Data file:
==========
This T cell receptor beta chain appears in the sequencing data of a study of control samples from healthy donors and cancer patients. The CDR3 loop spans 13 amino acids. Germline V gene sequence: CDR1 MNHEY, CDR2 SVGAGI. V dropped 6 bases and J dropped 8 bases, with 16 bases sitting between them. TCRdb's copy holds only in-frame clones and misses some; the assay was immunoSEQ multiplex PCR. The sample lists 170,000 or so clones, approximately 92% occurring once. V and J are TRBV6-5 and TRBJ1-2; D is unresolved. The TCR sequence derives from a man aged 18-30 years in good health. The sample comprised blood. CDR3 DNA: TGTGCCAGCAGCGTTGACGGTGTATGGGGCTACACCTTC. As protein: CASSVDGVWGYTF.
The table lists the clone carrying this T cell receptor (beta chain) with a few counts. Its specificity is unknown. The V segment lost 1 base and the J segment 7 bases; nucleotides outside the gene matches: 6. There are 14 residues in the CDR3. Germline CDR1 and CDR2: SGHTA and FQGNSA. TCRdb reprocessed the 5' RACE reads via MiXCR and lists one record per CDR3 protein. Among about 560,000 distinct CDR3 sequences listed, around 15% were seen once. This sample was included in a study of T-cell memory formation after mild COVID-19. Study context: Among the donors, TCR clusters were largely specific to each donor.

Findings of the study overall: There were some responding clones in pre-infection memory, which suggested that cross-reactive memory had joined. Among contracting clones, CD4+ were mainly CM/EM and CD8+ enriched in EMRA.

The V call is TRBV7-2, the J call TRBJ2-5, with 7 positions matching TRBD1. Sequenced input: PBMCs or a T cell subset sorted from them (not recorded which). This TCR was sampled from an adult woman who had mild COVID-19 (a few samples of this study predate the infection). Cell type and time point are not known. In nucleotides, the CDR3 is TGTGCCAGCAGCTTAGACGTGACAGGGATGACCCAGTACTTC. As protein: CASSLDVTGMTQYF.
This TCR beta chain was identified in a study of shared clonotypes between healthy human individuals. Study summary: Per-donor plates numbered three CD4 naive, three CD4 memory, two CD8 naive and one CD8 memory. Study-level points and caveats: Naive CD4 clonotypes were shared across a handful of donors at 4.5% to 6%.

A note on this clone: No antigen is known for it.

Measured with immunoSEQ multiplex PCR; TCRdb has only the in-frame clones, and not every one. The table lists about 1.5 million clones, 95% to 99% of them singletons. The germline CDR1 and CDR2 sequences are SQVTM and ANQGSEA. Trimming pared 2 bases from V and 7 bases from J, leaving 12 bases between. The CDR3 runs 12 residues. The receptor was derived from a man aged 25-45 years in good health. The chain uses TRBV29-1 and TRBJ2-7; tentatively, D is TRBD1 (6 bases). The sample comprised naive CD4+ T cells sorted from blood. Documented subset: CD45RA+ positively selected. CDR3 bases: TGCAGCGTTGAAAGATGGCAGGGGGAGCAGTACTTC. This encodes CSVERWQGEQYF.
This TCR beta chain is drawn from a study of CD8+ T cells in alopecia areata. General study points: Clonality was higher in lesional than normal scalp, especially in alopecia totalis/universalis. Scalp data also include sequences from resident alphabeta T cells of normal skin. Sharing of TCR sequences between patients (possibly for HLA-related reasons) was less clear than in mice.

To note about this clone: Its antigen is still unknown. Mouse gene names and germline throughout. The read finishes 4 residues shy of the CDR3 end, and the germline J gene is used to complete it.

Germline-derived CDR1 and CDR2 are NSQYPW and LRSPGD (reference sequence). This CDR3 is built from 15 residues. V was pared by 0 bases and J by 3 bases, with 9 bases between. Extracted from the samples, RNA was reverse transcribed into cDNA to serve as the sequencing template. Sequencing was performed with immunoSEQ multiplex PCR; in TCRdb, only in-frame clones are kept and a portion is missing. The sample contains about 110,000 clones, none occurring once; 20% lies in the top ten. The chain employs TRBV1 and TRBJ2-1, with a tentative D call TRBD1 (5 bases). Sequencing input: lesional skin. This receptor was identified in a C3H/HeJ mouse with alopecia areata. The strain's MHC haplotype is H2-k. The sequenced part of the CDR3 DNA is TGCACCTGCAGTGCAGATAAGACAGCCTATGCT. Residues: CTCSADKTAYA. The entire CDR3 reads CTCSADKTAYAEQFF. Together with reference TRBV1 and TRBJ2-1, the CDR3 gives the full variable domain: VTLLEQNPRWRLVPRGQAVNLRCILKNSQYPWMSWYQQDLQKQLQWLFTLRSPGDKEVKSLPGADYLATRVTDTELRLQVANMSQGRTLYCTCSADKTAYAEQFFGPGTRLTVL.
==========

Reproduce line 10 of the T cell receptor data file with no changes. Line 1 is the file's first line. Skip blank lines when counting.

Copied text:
Germline-derived CDR1 and CDR2 are NSQYPW and LRSPGD (reference sequence). This CDR3 is built from 15 residues. V was pared by 0 bases and J by 3 bases, with 9 bases between. Extracted from the samples, RNA was reverse transcribed into cDNA to serve as the sequencing template. Sequencing was performed with immunoSEQ multiplex PCR; in TCRdb, only in-frame clones are kept and a portion is missing. The sample contains about 110,000 clones, none occurring once; 20% lies in the top ten. The chain employs TRBV1 and TRBJ2-1, with a tentative D call TRBD1 (5 bases). Sequencing input: lesional skin. This receptor was identified in a C3H/HeJ mouse with alopecia areata. The strain's MHC haplotype is H2-k. The sequenced part of the CDR3 DNA is TGCACCTGCAGTGCAGATAAGACAGCCTATGCT. Residues: CTCSADKTAYA. The entire CDR3 reads CTCSADKTAYAEQFF. Together with reference TRBV1 and TRBJ2-1, the CDR3 gives the full variable domain: VTLLEQNPRWRLVPRGQAVNLRCILKNSQYPWMSWYQQDLQKQLQWLFTLRSPGDKEVKSLPGADYLATRVTDTELRLQVANMSQGRTLYCTCSADKTAYAEQFFGPGTRLTVL.